Madeline Adams, best known by her stage moniker “Madeline” sings sweet, soft country-influenced folk, with a voice that emits the passion of Joni Mitchell and the soul of June Carter, yet for all intents and purposes, she’s totally punk rock. Madeline is one of the best examples of how modern punk has become much more a function of energy, ethos and attitude than sound or speed.
Adams found her first taste of musical recognition at 15 years old, fronting a local indie dance band called The Sugar Shakers. Two years later, she self released her first solo record, Kissing and Dancing. It was around this time that her music caught ear of Chris Johnston of Plan It X Records. At the time, Plan it X was merely a strong DIY outfit with a small a roster and a reputation for holding steadfast to their DIY ethics. However, the forthcoming popularity of the band Against Me! would bring a lot of new eyes and ears to the world of Plan it X, and thusly, to Madeline. Plan it X would go on to re-release Madeline’s Kissing and Dancing record as well as her much-hailed split EP with Dead Bird. Now, with two more full lengths under her belt and multiple tours with bands like Defiance, Ohio, Madeline has branched out as a singer/songwriter who’s not entirely encased in the punk bubble. Her new LP Black Velvet features a full backing band, and is a departure for Madeline into new and interesting musical terrains. Having started as a 17-year-old semi-crusty southern chick armed with only an acoustic guitar and voice likely to extinguish the many campfires she was known to sing around, Madeline has grown into a mature and able musician with the kind of musical maturity and restraint that comes with age. The Rumpus caught up with Madeline, to talk about the seeming DIY renaissance in the American Midwest, and what it means to be a female sing songwriter, and a punk in the digital age.
The Rumpus: Your voice is extremely unique. Where did it come from? Are there any vocalists who’ve influenced you or who you’ve tried to emulate or are there any vocalists people tend to compare you to?
Madeline Adams: I’ve studied voice casually off and on my whole life. I did musical theater and church choirs as a child and moved on to private lessons from classical teachers. I haven’t taken a voice lesson since I moved, but I’m keeping my eyes peeled for a good teacher in Athens. You always leave voice lessons feeling fantastic because you’ve been breathing deeply and moaning for an hour. Sometimes I try to emulate the attitude of a different musician. I like using Happy Woman Blues era Lucinda Williams for country songs for sure. Every time.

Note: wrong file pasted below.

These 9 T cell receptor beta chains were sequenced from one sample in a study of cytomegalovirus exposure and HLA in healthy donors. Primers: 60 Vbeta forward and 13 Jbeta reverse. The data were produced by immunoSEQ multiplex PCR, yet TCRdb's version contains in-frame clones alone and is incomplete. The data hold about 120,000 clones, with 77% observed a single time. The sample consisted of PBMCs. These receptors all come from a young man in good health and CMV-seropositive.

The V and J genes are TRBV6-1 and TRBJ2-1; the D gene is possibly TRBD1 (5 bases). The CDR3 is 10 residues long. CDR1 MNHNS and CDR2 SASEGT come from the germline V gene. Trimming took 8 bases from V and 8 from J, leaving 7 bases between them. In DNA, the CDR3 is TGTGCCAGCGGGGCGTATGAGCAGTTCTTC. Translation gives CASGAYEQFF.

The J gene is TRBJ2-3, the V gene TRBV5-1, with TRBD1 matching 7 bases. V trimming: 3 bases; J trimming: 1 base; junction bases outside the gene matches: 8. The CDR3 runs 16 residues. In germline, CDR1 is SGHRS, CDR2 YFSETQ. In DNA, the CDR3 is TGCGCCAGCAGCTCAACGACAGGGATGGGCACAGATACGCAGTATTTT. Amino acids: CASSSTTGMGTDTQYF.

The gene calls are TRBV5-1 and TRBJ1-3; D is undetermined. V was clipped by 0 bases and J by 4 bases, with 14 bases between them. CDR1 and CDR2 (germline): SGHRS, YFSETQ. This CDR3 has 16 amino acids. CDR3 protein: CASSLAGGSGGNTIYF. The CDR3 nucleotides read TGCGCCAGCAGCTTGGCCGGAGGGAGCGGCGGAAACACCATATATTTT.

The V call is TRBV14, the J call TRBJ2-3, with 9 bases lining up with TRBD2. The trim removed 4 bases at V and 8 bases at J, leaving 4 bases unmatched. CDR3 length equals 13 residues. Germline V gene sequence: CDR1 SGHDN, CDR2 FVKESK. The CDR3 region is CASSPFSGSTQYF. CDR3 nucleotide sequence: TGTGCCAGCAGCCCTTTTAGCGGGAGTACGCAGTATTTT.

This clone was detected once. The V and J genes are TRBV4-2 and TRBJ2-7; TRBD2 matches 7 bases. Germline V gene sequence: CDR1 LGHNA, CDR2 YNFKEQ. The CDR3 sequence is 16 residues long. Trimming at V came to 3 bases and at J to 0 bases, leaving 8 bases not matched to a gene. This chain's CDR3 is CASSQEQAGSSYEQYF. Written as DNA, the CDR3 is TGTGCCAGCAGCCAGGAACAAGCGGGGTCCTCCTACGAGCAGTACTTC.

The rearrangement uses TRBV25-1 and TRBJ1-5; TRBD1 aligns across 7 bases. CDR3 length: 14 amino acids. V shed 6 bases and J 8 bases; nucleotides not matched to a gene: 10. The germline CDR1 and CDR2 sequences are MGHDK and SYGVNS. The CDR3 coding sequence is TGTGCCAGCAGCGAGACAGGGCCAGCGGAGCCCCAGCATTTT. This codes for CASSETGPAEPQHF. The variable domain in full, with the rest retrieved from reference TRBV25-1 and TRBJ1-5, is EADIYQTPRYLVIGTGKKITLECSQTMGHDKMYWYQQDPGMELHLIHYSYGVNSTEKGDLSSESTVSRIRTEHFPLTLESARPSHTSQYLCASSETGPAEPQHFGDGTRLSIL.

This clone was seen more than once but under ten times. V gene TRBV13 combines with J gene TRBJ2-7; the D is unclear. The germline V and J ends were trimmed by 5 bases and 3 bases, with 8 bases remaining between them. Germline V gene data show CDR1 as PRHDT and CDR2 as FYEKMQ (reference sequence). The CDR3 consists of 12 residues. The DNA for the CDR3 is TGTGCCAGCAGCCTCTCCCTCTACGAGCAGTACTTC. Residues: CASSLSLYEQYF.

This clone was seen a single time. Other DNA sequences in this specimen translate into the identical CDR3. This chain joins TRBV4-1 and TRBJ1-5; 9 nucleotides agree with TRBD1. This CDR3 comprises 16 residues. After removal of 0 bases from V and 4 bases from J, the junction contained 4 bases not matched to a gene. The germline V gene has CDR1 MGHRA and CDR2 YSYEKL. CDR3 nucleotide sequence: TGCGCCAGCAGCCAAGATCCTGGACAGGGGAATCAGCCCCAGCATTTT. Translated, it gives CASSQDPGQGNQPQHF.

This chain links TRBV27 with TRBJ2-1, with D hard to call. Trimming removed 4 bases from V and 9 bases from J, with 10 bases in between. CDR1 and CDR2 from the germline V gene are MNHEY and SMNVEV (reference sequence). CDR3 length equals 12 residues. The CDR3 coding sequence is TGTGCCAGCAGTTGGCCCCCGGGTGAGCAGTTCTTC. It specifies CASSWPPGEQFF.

Oddly enough (or maybe not at all), I get compared to The Cranberries often by people in the audience. At first I was kind of offended, but actually I think the Cranberries have recorded some pretty solid songs over the years. I get the Irish thing too– It’s because I over enunciate. Blame theater. That was like the mantra “Enunciate! Enunciate! Enunciate!”
Rumpus: How’d you end up in Bloomington, Indiana? Once you moved, was there a palpable sense that something special was happening in Bloomington? Did people seem to feel that there was an important and thriving music scene afoot?
Adams: I was looking for a sort of Athens outside of Athens: some sort of small, creative Mecca with low rent. I came up with Olympia, Washington and Bloomington, Indiana. Bloomington won.
Bloomington was already a happening place by the time I got there, so I can’t really explain where the hell the scene came from. When I first played in Bloomington I went to a Matty Pop Chart show at Boxcar Books where everyone was drinking mint tea instead of beer, passing around vegan cookies and there was a big group of radical women hanging out. This blew me away. Athens’ punk scene was pretty drunk and very male-centered at the time. Later on that day, I was walking down the street eating mulberries off the bushes, watching bunny rabbits (Bloomington is actually kind of overrun with them) scamper across people’s yards, and just really having this, “Are you fucking kidding me!?!” moment. I decided then that Bloomington was the place for me. Unfortunately, I got it in my head that the move was going to solve all my problems. I was going to quit all my vices and ride my bike all the time and join every awesome radical organization. The scene kind of had the power to make you feel that way at the time. I ended up involved, but obviously my personality didn’t change overnight either. I was running punk shows out of my house and seeing my friends play all the time, but most of my own time in Indiana was spent being a hyper-dramatic kid and writing a ton of songs alone in my room.
Rumpus: When you first started playing solo, you had a solidly punk following. Your music has become more eclectic since, but that following, it seems, is still there. Is it strange being considered part of the punk scene while playing music that sounds the opposite of what most people think of as “punk?” Is it ever awkward playing with bands like Defiance, Ohio having all these people who want to jump around in the audience while strum your acoustic guitar?
Adams: I was honestly a little bit confused when Chris asked me to be on Plan-It-X. I wasn’t playing punk music, but I sort of looked the part because I was just starting to dip into the radical feminist-punk dress code. I also hung out at DIY shows, which is why he heard me in the first place. I’m proud of my young peace-punk following. They’re good people. My crowd has gotten pretty varied over the years, though. I suspect that plenty of the people in the audience are like me in that they use to wear their scene on their sleeves, but slowly got sick of assumptions being made before they got the opportunity to open their mouths. I will never ever get sick of opening for bands like Defiance, Ohio. I get to play my songs and then jump in the audience and dance along with everybody else. It’s the best. The worst is getting billed with five folk musicians.